I Speed-Dated an Airline — Now What?

I Speed-Dated an Airline — Now What?

Congratulations! And… you should probably have a drink. Just one, though, because we need you to keep a clear head. After the adrenaline from that ever-so-brief encounter subsides, it’s time to put on your game face and find a way to keep the love alive. Fear not, The Quotient Group is like your savvy aunt who knows how the world really works and can keep you from texting TMI and ruining that great first impression you just made.

Now, don’t be fooled into thinking we’re air service consultants — we’re not. There are plenty of those who are really great at what they do, and that’s not what we’re good at anyway. But we are good at helping you decide what to say, when to say it, and how to deliver some really compelling materials that will catch the eye of your beau — that airline planner from a certain city in a certain western state. Or southern state. Or northern. Yeah, okay, there are a lot of airline HQs all over. We get it.

Back to the point — you need to know what to do next.

Ready? Set. Plan!

Got a pen handy? Here we go:

  1. Send a follow up email with a copy of your (hopefully brief) presentation that you shared with them in the one-on-one. Keep it short and sweet. Don’t ask for anything. Just say thank you.
  2. Plan your next touchpoint. Give it a couple weeks. They just got back from traveling to that conference where you met them and their inbox is probably just as full, or more so, than yours. But two weeks from now, send another follow up with some information they can’t find anywhere else. Don’t send FAA data. Do send an article about how a new HQ is opening in your catchment area, and drop a hint about how they also have offices in that one city to which you want service.
  3. Make a longer-term plan. Ideally, you’ll want to keep your planner in the loop with what’s happening in your community that is — key information coming up! — relevant to the city you’re pitching. Not only that, but you want to stay top-of-mind, too. Find a way to creatively drill into their brains what your community is all about as it relates to air service.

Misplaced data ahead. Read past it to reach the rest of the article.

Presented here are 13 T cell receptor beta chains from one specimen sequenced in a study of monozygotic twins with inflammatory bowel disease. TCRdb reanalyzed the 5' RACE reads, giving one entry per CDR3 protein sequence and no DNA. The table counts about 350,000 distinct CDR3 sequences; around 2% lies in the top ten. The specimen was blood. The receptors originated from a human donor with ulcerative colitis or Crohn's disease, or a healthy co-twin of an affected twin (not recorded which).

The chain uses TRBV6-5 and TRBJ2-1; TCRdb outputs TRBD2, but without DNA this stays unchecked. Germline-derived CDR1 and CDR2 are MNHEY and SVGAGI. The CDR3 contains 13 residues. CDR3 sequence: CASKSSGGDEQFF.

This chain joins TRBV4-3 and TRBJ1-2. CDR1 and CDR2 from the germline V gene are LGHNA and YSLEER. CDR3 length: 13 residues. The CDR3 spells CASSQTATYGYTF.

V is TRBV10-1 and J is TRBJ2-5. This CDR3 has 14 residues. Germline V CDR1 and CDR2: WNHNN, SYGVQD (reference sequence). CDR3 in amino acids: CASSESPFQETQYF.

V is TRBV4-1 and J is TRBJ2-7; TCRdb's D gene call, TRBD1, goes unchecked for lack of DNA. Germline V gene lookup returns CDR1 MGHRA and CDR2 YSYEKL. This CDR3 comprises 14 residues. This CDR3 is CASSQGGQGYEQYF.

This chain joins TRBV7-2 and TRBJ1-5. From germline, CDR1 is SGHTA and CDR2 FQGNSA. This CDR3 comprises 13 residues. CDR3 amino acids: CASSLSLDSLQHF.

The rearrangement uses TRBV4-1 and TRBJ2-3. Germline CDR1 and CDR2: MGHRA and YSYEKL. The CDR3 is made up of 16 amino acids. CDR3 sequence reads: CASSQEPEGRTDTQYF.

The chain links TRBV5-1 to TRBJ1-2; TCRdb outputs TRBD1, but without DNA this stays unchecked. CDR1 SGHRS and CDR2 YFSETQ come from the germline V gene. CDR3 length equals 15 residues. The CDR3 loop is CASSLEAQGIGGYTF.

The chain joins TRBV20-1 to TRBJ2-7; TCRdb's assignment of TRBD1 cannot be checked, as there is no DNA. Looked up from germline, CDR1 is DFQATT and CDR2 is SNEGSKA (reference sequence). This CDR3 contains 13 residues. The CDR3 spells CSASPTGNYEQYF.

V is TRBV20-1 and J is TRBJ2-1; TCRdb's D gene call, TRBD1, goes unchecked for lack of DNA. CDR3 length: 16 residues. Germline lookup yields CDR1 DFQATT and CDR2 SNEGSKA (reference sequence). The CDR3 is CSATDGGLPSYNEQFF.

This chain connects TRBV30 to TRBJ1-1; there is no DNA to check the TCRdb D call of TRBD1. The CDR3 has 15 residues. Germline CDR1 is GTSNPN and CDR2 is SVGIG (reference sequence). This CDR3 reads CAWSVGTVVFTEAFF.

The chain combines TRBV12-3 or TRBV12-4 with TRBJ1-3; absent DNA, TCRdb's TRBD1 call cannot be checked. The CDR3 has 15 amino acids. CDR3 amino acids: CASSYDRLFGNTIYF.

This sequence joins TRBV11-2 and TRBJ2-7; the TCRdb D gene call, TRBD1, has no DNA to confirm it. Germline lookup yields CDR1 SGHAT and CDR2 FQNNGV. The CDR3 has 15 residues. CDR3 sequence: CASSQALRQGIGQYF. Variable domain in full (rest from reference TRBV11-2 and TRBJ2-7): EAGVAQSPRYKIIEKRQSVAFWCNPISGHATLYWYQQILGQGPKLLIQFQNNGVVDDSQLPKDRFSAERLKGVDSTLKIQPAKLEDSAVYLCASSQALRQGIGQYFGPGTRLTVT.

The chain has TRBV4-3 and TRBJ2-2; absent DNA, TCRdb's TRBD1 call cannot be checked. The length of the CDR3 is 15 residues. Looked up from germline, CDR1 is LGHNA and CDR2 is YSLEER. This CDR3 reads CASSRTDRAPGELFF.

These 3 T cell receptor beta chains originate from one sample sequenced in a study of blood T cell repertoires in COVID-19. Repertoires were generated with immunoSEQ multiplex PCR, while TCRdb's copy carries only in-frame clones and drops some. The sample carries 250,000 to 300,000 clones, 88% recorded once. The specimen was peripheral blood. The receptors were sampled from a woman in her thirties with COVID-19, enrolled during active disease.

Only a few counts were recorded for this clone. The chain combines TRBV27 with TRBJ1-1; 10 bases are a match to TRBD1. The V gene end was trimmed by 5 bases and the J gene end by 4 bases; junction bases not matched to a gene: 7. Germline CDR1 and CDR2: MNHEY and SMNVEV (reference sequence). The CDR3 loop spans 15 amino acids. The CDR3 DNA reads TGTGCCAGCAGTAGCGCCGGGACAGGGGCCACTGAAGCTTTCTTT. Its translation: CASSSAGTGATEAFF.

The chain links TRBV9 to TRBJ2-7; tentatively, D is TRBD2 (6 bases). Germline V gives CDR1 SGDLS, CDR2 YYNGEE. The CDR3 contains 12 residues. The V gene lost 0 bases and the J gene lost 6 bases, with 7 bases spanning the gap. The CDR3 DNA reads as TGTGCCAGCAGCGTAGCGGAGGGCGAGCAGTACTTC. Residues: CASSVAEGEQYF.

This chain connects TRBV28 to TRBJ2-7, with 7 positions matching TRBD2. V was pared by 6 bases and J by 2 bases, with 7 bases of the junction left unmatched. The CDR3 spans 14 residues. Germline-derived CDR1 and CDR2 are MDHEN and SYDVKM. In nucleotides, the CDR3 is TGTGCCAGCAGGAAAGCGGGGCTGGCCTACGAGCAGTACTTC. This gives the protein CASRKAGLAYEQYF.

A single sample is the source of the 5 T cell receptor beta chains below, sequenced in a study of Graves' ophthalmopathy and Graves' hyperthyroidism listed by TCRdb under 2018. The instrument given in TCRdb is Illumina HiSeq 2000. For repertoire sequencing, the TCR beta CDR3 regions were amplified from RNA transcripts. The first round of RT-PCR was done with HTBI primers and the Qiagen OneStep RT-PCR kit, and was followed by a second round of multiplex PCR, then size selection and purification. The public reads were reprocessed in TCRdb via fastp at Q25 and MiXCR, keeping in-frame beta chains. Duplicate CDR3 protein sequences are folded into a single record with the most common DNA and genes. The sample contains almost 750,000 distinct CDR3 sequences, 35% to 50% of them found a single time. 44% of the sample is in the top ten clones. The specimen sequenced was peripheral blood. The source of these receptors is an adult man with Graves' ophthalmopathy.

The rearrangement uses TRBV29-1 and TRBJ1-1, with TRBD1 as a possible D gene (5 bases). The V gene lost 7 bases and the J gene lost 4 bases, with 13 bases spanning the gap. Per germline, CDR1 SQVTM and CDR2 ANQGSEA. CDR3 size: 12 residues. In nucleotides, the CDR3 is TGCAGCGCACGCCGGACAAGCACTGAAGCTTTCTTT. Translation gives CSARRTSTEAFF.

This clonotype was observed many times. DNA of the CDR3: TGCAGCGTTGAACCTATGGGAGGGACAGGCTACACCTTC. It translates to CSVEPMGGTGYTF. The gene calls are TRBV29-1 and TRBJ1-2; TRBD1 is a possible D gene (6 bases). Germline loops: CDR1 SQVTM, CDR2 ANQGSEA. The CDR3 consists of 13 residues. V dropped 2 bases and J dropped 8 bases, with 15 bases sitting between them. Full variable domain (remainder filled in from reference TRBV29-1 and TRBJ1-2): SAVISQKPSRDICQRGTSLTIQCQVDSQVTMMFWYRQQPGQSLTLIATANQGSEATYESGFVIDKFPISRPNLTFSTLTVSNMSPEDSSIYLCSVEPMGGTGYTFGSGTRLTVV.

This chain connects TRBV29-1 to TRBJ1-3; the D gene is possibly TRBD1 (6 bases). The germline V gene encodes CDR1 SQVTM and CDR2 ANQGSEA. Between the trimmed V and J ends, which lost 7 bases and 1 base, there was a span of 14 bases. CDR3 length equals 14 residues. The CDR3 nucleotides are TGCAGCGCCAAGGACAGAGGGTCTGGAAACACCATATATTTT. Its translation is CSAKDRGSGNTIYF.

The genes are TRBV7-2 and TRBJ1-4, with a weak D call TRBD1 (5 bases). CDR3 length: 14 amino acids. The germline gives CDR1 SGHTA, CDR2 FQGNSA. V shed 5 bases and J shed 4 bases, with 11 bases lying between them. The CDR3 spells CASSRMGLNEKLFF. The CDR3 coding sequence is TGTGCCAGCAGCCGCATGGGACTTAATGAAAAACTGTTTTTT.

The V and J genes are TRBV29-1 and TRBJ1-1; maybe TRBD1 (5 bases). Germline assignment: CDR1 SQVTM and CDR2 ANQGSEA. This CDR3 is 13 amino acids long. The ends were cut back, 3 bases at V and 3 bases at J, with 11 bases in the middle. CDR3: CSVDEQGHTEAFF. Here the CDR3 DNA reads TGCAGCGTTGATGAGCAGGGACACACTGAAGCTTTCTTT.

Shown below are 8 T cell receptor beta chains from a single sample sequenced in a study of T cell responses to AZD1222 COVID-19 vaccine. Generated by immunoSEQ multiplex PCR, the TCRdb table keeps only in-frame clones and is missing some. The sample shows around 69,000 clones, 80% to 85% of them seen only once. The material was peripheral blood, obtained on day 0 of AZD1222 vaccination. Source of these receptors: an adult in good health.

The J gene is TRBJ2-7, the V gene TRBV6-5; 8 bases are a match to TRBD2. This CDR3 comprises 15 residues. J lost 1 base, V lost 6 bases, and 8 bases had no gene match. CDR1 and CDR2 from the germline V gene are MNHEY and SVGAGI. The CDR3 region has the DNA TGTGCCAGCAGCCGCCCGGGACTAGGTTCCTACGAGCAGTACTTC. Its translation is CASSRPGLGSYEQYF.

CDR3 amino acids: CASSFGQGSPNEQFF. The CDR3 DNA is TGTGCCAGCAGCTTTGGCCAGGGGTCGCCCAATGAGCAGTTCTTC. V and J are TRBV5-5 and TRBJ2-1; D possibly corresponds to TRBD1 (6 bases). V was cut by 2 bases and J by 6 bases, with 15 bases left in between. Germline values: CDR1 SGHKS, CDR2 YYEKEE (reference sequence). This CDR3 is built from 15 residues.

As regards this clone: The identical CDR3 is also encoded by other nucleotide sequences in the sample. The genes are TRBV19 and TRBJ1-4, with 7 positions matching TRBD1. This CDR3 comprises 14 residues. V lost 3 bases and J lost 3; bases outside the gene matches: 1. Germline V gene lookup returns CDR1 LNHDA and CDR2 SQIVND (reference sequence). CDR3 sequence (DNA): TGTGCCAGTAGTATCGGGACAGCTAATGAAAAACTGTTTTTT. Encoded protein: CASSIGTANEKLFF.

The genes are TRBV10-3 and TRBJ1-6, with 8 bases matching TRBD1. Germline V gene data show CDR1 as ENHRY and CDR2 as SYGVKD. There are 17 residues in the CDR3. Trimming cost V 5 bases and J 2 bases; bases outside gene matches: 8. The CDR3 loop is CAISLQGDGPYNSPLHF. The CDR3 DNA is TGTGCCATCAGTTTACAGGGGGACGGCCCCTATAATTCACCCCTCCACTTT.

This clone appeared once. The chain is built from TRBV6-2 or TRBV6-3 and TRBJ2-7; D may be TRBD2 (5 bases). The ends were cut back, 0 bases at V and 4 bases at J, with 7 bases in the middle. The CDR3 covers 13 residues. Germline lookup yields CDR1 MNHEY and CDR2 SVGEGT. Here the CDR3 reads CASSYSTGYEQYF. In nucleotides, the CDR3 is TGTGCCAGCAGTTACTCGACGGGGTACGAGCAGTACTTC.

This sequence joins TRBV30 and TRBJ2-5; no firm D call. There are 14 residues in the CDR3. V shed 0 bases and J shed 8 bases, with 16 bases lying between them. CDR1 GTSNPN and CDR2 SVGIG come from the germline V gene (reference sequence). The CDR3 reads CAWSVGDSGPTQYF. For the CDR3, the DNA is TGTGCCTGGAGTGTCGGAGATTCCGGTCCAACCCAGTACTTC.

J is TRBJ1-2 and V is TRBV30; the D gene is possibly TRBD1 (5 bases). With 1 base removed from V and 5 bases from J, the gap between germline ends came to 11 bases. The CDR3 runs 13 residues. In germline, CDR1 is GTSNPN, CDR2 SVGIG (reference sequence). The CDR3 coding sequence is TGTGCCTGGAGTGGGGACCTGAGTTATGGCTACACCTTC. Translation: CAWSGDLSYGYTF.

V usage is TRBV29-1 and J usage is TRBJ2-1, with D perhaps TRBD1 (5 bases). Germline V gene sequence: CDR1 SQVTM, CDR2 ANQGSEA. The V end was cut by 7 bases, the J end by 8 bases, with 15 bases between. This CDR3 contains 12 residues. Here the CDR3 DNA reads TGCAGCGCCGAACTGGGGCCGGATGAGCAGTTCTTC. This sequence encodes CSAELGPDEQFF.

4. Stay in-the-know. Stay informed about the airline’s business model, expansion plans, and marketing strategies. They’re all different and they each have a unique way in which they want to fill their planes. Like children or pets, every airline has a unique personality.
  5. Find another opportunity to connect in person. If you haven’t attended an Airport Roundtable Series event, you should know these are a great way to get face-time with airlines. Attendance is limited and there are lots of opportunities to get to know your planner on a more personal level. If you know the name of their fish, it will give you something personal to say in your next email. Trust us, it matters. And, full disclosure, we plan and speak at these events and we know we’re biased. But they really are fantastic!

You aren’t guaranteed to get the service you want on the airline you want, but with the right moves, you can create a relationship that will last if (and when!) a planner moves up and moves on, or you do. The aviation industry is all about relationships, so keep your eyes on the prize and don’t skimp on real human connection.